Jesus preached what John had preached.  He preached that the kingdom of God was near, and that the gospel was the way of salvation to all who would come.   The kingdom for which Israel had so long looked and desired was at hand and their new King was in their presence.   Jesus tells them to repent, and ‘believe the gospel.’   Why God chose preaching of the gospel as his method to save, I do not know.  He could have had the stars declare it in writing in the heavens.  He could have it listed on every television channel of the world.  But rather, he chose the foolishness of preaching to save those who will believe.

1 Cor 1:20  Where is the wise? where is the scribe? where is the disputer of this world? hath not God made foolish the wisdom of this world?

1 Cor 1:21  For after that in the wisdom of God the world by wisdom knew not God, it pleased God by the foolishness of preaching to save them that believe.

1 Cor 1:22  For the Jews require a sign, and the Greeks seek after wisdom:

1 Cor 1:23  But we preach Christ crucified, unto the Jews a stumblingblock, and unto the Greeks foolishness;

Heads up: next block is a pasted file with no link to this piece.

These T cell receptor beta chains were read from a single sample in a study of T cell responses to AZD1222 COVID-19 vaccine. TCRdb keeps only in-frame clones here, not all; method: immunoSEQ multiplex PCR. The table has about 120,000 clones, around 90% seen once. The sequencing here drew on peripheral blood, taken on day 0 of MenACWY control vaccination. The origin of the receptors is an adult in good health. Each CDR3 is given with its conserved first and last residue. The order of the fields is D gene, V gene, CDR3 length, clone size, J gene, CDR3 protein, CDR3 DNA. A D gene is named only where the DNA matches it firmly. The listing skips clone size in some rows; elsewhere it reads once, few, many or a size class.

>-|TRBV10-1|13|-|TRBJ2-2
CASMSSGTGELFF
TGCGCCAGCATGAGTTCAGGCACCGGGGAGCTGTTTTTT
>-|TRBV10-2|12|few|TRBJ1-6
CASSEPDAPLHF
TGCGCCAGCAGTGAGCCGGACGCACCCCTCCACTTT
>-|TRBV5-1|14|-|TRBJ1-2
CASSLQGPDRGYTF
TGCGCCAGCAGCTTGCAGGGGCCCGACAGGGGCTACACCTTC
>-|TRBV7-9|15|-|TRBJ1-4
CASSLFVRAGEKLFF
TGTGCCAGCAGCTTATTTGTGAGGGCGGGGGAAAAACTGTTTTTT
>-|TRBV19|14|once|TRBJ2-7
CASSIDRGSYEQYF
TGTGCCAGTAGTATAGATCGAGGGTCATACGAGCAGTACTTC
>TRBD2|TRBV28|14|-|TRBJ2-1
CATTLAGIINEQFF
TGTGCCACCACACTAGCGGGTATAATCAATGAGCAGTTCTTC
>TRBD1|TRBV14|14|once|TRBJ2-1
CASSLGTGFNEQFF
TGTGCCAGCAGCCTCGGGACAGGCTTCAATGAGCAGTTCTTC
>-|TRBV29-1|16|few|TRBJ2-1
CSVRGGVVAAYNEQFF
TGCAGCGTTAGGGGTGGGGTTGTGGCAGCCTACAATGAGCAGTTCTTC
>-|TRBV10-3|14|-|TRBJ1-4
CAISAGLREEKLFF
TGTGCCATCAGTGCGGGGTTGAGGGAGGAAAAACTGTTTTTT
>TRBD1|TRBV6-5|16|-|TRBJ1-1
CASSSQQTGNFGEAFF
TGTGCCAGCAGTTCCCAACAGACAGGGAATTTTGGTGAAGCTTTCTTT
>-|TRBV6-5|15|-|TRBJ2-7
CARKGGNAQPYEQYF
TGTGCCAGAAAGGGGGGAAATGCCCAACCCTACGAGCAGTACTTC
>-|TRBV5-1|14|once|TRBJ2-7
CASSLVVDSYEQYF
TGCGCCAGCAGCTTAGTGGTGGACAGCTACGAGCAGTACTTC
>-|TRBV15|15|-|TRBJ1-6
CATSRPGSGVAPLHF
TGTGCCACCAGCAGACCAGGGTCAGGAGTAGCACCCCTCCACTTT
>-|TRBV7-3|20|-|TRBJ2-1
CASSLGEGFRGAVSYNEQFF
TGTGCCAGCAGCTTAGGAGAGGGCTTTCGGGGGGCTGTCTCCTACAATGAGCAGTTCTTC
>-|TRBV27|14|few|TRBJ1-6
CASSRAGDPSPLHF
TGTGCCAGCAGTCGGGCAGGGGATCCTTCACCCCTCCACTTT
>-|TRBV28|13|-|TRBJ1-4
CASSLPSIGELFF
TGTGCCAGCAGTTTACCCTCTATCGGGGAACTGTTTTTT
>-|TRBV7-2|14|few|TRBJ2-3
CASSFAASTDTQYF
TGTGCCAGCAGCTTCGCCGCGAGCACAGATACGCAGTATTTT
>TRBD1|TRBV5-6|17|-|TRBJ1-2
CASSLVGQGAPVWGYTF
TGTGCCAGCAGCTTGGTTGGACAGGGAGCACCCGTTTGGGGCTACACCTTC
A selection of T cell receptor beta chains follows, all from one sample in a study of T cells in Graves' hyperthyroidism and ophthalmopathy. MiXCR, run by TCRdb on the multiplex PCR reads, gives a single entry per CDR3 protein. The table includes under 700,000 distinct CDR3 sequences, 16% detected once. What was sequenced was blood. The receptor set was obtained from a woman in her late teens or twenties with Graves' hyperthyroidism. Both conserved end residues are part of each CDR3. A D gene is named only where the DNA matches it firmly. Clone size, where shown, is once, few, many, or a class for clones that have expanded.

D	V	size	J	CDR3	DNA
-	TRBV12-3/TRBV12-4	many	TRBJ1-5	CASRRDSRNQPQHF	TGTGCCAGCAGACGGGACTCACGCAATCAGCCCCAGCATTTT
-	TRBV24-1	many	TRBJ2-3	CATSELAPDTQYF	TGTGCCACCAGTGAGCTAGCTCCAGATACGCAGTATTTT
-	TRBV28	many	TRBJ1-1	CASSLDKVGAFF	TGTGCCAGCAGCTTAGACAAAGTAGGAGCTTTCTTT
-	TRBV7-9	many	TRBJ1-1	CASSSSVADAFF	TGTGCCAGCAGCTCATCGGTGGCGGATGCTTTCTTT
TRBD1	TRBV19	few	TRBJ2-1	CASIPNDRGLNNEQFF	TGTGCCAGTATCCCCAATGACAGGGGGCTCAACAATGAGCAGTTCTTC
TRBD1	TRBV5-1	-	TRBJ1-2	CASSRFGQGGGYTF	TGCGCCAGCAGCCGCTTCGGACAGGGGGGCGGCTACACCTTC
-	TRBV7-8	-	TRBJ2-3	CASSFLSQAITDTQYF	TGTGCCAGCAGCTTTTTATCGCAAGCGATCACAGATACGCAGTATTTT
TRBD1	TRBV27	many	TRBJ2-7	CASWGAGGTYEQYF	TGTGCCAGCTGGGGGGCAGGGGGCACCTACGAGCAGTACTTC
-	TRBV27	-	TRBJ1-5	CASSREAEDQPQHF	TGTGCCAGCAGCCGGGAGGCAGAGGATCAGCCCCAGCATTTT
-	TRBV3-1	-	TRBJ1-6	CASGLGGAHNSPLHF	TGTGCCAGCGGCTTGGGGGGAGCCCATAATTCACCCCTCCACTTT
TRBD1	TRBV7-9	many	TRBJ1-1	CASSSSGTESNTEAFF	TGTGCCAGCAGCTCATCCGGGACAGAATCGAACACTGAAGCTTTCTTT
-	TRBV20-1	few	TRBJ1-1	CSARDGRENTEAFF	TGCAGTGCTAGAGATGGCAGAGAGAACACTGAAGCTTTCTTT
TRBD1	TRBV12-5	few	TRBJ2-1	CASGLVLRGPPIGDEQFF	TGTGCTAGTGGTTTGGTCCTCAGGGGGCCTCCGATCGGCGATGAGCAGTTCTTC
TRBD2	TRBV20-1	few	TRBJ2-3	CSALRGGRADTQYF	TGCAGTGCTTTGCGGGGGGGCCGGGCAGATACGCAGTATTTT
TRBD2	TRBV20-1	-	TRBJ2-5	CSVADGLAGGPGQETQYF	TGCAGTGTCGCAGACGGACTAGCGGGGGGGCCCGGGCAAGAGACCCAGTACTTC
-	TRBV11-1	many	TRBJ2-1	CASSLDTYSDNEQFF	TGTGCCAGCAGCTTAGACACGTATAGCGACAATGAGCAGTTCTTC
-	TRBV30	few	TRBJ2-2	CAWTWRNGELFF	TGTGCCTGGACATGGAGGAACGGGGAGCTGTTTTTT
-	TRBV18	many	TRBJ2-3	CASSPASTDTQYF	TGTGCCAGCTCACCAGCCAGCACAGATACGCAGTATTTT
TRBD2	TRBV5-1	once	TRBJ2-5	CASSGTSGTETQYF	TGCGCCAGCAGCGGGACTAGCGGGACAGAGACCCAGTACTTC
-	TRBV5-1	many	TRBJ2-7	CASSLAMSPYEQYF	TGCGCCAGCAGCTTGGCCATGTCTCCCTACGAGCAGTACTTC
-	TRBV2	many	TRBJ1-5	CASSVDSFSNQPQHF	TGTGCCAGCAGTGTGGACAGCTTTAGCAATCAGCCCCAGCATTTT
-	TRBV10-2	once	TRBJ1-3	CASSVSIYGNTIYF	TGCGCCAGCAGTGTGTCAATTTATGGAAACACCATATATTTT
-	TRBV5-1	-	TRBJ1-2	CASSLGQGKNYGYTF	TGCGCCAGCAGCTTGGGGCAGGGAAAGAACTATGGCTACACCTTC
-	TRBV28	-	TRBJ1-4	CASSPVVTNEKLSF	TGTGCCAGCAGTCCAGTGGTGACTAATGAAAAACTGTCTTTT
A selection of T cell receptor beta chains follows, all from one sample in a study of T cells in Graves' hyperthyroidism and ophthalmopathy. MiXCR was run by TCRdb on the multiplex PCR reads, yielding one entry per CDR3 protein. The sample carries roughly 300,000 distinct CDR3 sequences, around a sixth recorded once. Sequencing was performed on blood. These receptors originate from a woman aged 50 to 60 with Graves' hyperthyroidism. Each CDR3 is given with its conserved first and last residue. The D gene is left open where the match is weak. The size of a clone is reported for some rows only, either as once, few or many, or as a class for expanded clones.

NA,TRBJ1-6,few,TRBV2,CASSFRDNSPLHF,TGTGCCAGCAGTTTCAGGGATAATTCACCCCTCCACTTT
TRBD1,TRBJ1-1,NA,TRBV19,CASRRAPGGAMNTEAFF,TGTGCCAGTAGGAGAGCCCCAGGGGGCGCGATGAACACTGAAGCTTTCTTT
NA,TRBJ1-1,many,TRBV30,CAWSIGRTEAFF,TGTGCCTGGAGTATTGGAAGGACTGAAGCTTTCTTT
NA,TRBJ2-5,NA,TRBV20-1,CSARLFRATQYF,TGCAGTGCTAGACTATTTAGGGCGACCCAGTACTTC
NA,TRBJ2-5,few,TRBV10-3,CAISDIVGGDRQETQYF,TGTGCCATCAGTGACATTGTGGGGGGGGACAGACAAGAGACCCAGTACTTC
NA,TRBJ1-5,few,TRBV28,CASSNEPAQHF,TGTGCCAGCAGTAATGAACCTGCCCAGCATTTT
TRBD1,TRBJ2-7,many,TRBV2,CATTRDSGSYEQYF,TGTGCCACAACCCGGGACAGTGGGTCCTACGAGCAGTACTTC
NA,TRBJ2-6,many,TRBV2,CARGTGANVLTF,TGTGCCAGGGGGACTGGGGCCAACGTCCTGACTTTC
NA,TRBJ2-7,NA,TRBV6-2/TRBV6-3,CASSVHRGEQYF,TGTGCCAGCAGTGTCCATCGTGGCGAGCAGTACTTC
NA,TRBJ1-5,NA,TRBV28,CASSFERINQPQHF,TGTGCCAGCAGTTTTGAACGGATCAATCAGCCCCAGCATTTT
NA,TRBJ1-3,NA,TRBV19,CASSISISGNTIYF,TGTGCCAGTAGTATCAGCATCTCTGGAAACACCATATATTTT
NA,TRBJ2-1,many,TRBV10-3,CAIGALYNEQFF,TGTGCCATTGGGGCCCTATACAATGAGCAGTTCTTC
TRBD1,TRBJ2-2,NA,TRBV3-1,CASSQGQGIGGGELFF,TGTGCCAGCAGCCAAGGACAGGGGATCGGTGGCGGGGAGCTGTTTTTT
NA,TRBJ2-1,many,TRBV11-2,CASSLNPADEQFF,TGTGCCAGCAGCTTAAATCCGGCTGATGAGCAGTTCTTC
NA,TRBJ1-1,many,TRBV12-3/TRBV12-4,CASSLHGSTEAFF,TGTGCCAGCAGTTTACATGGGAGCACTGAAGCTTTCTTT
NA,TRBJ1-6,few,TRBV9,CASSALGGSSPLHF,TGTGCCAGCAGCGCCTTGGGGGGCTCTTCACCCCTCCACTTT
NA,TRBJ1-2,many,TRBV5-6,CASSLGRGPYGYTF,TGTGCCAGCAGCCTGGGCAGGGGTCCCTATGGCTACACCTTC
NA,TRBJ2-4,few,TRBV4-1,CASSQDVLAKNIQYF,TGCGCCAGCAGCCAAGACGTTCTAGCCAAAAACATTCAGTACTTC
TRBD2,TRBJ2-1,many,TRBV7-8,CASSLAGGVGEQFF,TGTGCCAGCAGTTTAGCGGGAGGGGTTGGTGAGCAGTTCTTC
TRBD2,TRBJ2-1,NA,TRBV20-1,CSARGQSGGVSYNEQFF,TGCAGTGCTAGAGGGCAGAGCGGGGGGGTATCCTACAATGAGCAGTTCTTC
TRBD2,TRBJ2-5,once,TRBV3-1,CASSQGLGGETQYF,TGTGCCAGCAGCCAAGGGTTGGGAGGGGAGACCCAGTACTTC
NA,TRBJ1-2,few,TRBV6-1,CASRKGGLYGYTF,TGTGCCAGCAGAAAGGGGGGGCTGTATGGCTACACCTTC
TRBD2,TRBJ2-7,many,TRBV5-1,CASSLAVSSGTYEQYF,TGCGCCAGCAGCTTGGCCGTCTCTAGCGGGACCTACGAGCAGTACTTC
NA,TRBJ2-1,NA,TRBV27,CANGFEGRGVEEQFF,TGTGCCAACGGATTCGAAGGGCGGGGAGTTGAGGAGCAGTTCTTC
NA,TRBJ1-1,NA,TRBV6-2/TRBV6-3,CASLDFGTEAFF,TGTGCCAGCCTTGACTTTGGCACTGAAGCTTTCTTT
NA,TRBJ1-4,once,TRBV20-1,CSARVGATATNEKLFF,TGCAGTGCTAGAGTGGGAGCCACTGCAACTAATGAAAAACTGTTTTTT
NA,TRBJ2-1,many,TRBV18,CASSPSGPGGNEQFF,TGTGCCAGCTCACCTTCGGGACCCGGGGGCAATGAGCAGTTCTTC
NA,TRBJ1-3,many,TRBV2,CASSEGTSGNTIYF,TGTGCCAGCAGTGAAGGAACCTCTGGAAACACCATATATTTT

1 Cor 1:24  But unto them which are called, both Jews and Greeks, Christ the power of God, and the wisdom of God.

1 Cor 1:25  Because the foolishness of God is wiser than men; and the weakness of God is stronger than men.


VI.  The Call of Peter and Andrew

Mark 1:16  Now as he walked by the sea of Galilee, he saw Simon and Andrew his brother casting a net into the sea: for they were fishers.

Mark 1:17  And Jesus said unto them, Come ye after me, and I will make you to become fishers of men.

Mark 1:18  And straightway they forsook their nets, and followed him.

Mark 1:19  And when he had gone a little farther thence, he saw James the son of Zebedee, and John his brother, who also were in the ship mending their nets.

Mark 1:20  And straightway he called them: and they left their father Zebedee in the ship with the hired servants, and went after him.